“We believe in the simple, not the complex.” Tim Cook, CEO, Apple
Recently, I was in the Apple Store to diagnose a computer problem, which actually resulted in my needing a new machine. Long story short, I was in the store for quite awhile while restoring from my backup. The people-watching was fantastic; the employee-watching, even better.
Those of you who have been in an Apple Store know how streamlined and simple the concept is. You walk in and are met by a person holding an iPad that checks you in. If you have an appointment for service you are given a “seat at the bar” and assigned a person to help you. If
you are interested in buying a device, you are told to stand someplace specific and an associate will find you as soon as they are available. I was the “tall girl with the big purse,” which I’m sure they hoped equated to the size of my wallet and its contents.
There are no checkout counters, no lines, no cash registers. Any associate in the store can checkout your purchase on their iPhone. Although, there is a designated checkout guy standing with his iPhone behind a velvet rope (I hope I’m on the list). A very simple system, confusing to many first-timers as I observed, but it works like a charm. Until I overhear something ominous coming from the earpiece of my dedicated helper: “The system is down.”
The words were still hanging in the air when a drawer, hidden under one of the sleek tables, was accessed by key by the manager. Out they came: old-school credit card imprint machines. I had pictured them in a glass case with a dangling hammer: “In case of emergency, break glass.” But there they were–at the ready.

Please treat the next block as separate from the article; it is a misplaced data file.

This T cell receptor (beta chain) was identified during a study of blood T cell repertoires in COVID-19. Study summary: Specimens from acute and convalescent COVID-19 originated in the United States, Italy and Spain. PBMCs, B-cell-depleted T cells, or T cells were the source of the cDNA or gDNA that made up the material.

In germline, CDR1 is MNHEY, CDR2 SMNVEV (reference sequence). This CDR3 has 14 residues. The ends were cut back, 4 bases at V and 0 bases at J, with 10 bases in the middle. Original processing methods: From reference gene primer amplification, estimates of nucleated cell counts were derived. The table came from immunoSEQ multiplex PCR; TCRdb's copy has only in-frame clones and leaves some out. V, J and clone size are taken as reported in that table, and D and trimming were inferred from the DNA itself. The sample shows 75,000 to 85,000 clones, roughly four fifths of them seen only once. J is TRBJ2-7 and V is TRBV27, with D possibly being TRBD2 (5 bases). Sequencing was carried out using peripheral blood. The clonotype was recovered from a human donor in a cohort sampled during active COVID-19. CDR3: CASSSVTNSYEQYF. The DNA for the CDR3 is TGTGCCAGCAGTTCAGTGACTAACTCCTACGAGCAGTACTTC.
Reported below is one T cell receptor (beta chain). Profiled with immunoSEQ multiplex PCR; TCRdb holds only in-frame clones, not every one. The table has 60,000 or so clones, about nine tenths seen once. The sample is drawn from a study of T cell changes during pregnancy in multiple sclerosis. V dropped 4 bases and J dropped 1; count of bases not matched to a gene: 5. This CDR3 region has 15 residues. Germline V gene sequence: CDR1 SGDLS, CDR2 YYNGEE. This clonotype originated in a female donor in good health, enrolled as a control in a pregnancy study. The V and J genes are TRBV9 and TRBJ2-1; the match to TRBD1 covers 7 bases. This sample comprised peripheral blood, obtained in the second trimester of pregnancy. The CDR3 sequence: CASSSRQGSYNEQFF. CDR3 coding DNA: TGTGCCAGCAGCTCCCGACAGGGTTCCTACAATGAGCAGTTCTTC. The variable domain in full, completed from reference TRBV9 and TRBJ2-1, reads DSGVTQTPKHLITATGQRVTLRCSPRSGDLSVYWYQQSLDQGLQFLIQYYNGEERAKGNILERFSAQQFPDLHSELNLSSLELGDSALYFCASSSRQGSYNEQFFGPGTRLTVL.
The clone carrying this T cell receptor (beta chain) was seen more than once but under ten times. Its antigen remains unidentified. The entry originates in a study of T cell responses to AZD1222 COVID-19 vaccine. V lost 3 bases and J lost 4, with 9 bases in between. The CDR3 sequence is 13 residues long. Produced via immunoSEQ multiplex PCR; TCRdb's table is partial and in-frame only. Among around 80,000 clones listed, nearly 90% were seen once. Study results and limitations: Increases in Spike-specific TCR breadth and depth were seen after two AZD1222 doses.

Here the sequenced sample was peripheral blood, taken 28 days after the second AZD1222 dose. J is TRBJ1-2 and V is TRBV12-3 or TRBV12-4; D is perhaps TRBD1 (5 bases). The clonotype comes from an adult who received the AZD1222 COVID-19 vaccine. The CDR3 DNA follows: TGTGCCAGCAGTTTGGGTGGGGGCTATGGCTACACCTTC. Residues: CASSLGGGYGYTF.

I was in shock. Would Steve Jobs approve of such archaic implements co-mingling with his elegant, powerful, work-of-art machines?
I was in an alternate universe. A line formed immediately of people holding boxes of cutting edge technology, waiting their turn to get a carbon imprint of their card, to use a real ballpoint pen, to give a real signature. That’s it, the world was ending–I was sure of it.
But surprisingly, the world kept turning. Checkouts were still happening quickly, customers were still happy, and the store was still taking money in at a rate of thousands per minute. The team was flawless–some even having fun with the situation and relishing in the irony. The positive customer experience was intact. I even got some additional value: the sheer entertainment of it all, and the opportunity to see a truly focused customer service team in action.
Well done, Apple Store team at SouthPark Mall!